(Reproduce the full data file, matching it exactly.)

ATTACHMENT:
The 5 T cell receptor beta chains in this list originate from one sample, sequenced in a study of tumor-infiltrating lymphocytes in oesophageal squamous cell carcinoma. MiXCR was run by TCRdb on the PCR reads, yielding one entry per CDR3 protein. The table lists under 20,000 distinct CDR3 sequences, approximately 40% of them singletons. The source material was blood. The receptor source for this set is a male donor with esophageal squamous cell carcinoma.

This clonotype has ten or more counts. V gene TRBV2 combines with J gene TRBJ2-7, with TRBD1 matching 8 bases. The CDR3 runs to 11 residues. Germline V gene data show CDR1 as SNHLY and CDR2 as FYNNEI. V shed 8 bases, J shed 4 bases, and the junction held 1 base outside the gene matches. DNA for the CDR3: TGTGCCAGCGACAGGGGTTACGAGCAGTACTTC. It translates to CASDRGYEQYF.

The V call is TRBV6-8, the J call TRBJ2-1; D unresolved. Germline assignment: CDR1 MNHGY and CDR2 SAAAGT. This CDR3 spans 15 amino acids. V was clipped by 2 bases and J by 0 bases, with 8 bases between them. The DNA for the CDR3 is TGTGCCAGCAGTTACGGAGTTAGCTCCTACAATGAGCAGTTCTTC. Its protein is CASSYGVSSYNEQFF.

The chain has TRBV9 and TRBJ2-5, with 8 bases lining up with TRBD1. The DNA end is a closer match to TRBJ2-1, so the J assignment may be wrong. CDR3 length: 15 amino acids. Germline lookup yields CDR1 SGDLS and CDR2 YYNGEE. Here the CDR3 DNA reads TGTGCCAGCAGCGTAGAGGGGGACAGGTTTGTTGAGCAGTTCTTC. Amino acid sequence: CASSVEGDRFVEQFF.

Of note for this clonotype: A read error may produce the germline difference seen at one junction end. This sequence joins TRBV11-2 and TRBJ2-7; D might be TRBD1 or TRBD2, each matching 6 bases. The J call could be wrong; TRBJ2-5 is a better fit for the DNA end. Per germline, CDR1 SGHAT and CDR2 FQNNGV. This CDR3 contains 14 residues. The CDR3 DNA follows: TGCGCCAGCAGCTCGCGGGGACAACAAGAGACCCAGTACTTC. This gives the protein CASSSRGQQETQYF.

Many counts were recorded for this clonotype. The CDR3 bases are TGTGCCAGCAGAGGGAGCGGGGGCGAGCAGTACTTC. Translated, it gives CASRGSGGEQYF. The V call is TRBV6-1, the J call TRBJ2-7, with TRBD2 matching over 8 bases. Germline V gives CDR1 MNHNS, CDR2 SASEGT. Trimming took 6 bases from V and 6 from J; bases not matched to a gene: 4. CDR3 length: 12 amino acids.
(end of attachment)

The 5 T cell receptor beta chains in this list originate from one sample, sequenced in a study of tumor-infiltrating lymphocytes in oesophageal squamous cell carcinoma. MiXCR was run by TCRdb on the PCR reads, yielding one entry per CDR3 protein. The table lists under 20,000 distinct CDR3 sequences, approximately 40% of them singletons. The source material was blood. The receptor source for this set is a male donor with esophageal squamous cell carcinoma.

This clonotype has ten or more counts. V gene TRBV2 combines with J gene TRBJ2-7, with TRBD1 matching 8 bases. The CDR3 runs to 11 residues. Germline V gene data show CDR1 as SNHLY and CDR2 as FYNNEI. V shed 8 bases, J shed 4 bases, and the junction held 1 base outside the gene matches. DNA for the CDR3: TGTGCCAGCGACAGGGGTTACGAGCAGTACTTC. It translates to CASDRGYEQYF.

The V call is TRBV6-8, the J call TRBJ2-1; D unresolved. Germline assignment: CDR1 MNHGY and CDR2 SAAAGT. This CDR3 spans 15 amino acids. V was clipped by 2 bases and J by 0 bases, with 8 bases between them. The DNA for the CDR3 is TGTGCCAGCAGTTACGGAGTTAGCTCCTACAATGAGCAGTTCTTC. Its protein is CASSYGVSSYNEQFF.

The chain has TRBV9 and TRBJ2-5, with 8 bases lining up with TRBD1. The DNA end is a closer match to TRBJ2-1, so the J assignment may be wrong. CDR3 length: 15 amino acids. Germline lookup yields CDR1 SGDLS and CDR2 YYNGEE. Here the CDR3 DNA reads TGTGCCAGCAGCGTAGAGGGGGACAGGTTTGTTGAGCAGTTCTTC. Amino acid sequence: CASSVEGDRFVEQFF.

Of note for this clonotype: A read error may produce the germline difference seen at one junction end. This sequence joins TRBV11-2 and TRBJ2-7; D might be TRBD1 or TRBD2, each matching 6 bases. The J call could be wrong; TRBJ2-5 is a better fit for the DNA end. Per germline, CDR1 SGHAT and CDR2 FQNNGV. This CDR3 contains 14 residues. The CDR3 DNA follows: TGCGCCAGCAGCTCGCGGGGACAACAAGAGACCCAGTACTTC. This gives the protein CASSSRGQQETQYF.

Many counts were recorded for this clonotype. The CDR3 bases are TGTGCCAGCAGAGGGAGCGGGGGCGAGCAGTACTTC. Translated, it gives CASRGSGGEQYF. The V call is TRBV6-1, the J call TRBJ2-7, with TRBD2 matching over 8 bases. Germline V gives CDR1 MNHNS, CDR2 SASEGT. Trimming took 6 bases from V and 6 from J; bases not matched to a gene: 4. CDR3 length: 12 amino acids.